Violent protests rage through Gaza Strip

GAZA CITY, Gaza Strip – Heavily armed Hamas militiamen’s efforts to break up anti-government protests yesterday sparked gunbattles across the Gaza Strip that killed seven people in the worst internal Palestinian violence since Hamas took power.

Militants from the opposition Fatah group retaliated by torching the Palestinian Cabinet building in the West Bank.

The violence comes amid growing frustration over forming a national unity government that could end crippling economic sanctions.

The fighting continued throughout the day and sent schoolchildren and other civilians in downtown Gaza City fleeing for cover.

“This is forbidden in Islam, we are in the holy month of Ramadan,” said Majed Badawi, 33, who managed to escape after his car was caught in the crossfire.

“It’s a shame on Hamas, who call themselves real Muslims, and a shame of Fatah as well. Why are they fighting and over what? We are victims because of both of them.”

Violence between Fatah and Hamas loyalists plagued Gaza throughout the spring, but largely disappeared when Israel launched an offensive here in late June after Hamas-linked militants captured an Israeli soldier.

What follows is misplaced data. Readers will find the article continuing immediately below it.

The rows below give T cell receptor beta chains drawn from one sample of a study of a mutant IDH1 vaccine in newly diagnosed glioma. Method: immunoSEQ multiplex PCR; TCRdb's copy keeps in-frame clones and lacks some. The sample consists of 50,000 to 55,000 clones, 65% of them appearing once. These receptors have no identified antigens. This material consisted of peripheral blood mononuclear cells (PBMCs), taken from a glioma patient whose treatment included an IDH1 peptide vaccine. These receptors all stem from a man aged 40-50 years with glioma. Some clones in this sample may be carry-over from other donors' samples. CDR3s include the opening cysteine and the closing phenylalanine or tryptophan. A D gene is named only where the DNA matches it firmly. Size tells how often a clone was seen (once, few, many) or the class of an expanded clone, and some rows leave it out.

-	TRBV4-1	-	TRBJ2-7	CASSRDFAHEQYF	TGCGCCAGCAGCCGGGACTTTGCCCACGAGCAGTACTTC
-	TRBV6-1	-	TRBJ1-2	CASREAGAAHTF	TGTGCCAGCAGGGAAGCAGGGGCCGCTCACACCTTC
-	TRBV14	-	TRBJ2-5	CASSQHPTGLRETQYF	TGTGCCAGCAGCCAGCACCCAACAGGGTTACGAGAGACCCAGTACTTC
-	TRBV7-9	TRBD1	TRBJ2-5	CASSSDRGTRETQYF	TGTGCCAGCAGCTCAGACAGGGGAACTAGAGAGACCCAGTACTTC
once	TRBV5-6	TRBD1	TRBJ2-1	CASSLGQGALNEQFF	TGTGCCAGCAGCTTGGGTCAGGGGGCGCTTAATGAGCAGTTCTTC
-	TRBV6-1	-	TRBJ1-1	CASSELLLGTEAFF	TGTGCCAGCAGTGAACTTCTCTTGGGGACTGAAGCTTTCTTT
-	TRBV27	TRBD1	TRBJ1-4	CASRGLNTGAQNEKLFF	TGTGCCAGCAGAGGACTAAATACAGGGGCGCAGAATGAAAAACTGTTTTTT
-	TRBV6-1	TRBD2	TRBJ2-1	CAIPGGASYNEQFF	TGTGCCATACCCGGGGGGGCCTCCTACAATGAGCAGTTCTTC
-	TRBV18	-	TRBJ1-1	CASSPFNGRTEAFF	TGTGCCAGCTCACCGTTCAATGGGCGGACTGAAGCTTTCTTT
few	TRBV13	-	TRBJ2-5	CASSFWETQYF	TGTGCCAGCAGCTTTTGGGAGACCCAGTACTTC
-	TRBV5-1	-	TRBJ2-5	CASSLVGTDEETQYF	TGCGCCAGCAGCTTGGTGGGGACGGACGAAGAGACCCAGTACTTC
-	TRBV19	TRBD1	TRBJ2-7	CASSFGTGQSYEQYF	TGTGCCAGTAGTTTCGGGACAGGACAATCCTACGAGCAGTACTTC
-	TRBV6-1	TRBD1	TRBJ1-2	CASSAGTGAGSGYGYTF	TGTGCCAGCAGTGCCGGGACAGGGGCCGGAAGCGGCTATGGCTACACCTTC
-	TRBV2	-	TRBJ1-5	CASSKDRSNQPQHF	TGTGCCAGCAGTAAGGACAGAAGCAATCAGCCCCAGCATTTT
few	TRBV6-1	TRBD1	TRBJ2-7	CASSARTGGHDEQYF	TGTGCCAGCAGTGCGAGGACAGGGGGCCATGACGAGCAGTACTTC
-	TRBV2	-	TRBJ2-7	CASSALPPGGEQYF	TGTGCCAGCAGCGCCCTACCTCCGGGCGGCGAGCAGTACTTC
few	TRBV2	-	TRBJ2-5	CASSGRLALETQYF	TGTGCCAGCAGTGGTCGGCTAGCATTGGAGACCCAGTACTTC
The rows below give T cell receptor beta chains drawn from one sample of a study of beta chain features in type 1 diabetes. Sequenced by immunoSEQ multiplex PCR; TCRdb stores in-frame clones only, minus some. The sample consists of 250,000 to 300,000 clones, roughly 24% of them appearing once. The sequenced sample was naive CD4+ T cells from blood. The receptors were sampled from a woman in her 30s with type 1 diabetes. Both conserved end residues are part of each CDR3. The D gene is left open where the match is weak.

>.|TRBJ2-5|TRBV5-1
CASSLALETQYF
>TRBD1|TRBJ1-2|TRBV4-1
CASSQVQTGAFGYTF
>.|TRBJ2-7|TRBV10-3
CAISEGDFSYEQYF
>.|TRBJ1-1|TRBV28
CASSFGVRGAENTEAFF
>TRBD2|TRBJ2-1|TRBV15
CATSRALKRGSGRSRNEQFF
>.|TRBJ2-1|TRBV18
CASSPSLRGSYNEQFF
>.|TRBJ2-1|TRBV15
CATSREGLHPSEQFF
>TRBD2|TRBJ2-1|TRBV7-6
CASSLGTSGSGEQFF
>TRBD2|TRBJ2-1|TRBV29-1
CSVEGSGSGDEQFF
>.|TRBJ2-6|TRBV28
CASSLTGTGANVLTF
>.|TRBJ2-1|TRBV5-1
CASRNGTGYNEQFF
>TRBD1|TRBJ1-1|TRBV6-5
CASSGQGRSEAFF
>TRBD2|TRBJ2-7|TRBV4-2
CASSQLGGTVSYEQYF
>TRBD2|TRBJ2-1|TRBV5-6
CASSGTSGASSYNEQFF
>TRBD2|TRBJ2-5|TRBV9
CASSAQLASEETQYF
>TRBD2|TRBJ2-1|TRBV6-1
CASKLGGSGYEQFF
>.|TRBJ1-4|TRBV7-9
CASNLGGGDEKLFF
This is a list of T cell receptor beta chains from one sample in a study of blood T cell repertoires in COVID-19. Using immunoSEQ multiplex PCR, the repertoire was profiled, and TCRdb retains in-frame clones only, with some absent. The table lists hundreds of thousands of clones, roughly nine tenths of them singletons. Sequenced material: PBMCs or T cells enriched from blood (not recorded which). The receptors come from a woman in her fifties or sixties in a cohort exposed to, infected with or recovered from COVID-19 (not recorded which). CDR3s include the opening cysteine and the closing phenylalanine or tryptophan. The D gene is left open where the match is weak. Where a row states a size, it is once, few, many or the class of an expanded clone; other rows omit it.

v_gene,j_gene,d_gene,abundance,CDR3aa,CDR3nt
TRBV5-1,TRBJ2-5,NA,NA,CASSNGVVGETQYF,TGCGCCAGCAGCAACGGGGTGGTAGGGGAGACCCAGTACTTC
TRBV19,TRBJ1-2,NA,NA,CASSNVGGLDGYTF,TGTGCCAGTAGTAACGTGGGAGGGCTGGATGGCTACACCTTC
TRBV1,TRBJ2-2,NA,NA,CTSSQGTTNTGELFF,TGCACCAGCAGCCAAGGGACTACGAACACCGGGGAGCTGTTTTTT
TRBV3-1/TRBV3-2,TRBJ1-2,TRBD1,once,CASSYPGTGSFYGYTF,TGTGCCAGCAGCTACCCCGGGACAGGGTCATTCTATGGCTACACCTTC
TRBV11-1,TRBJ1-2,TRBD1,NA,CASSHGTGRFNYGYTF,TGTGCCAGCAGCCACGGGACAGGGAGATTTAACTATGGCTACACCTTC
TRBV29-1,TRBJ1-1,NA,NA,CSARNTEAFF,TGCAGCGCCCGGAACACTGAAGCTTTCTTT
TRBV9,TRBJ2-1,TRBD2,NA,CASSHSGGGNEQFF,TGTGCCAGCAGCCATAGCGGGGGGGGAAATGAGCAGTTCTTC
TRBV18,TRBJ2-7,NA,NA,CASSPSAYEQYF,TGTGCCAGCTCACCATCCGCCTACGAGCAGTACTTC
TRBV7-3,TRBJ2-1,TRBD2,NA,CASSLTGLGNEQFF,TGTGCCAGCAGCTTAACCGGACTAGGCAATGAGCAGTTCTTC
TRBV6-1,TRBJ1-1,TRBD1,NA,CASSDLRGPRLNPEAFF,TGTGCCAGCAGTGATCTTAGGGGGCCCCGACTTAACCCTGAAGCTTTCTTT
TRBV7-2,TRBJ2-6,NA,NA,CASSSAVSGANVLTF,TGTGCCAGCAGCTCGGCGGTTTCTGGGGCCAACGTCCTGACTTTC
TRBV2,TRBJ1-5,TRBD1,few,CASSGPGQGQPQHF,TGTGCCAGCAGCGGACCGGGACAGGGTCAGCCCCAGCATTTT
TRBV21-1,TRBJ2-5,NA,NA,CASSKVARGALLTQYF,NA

Israel’s army chief, Lt. Gen. Dan Halutz, said yesterday that the military was considering another ground offensive.

Hours later, Israeli tanks, bulldozers and troops moved into northern Gaza.

The army said the operation was aimed at preventing rocket fire from militants.

Looking to a possible new Israeli offensive, Palestinian Prime Minister Ismail Haniyeh, of Hamas, urged Palestinians to end the internal violence “in the face of a serious escalation from the occupation forces.”

Haniyeh spoke with President Mahmoud Abbas, of Fatah, by telephone and called for joint action to end the fighting, Haniyeh’s office said.

But in a televised speech, Haniyeh also defended the Hamas militiamen, saying they acted lawfully in trying to break up the protests.

Fatah officials blamed Hamas for the chaos.

“Nothing can justify this violence,” Fatah spokesman Tawfik Abu Khoussa said.

Hamas has been under pressure since it took over the Palestinian Authority after its January election victory over the long-ruling Fatah.

Abbas, who was in Jordan yesterday, has tried to end the crisis by persuading Hamas to form a coalition government and to accept international demands to renounce violence and recognize Israel.

Hamas has resisted compromising its radical ideology.

In recent weeks, civil servants – including members of the security forces, many of them Fatah loyalists – held expanding protests against the Hamas-led government to demand back wages.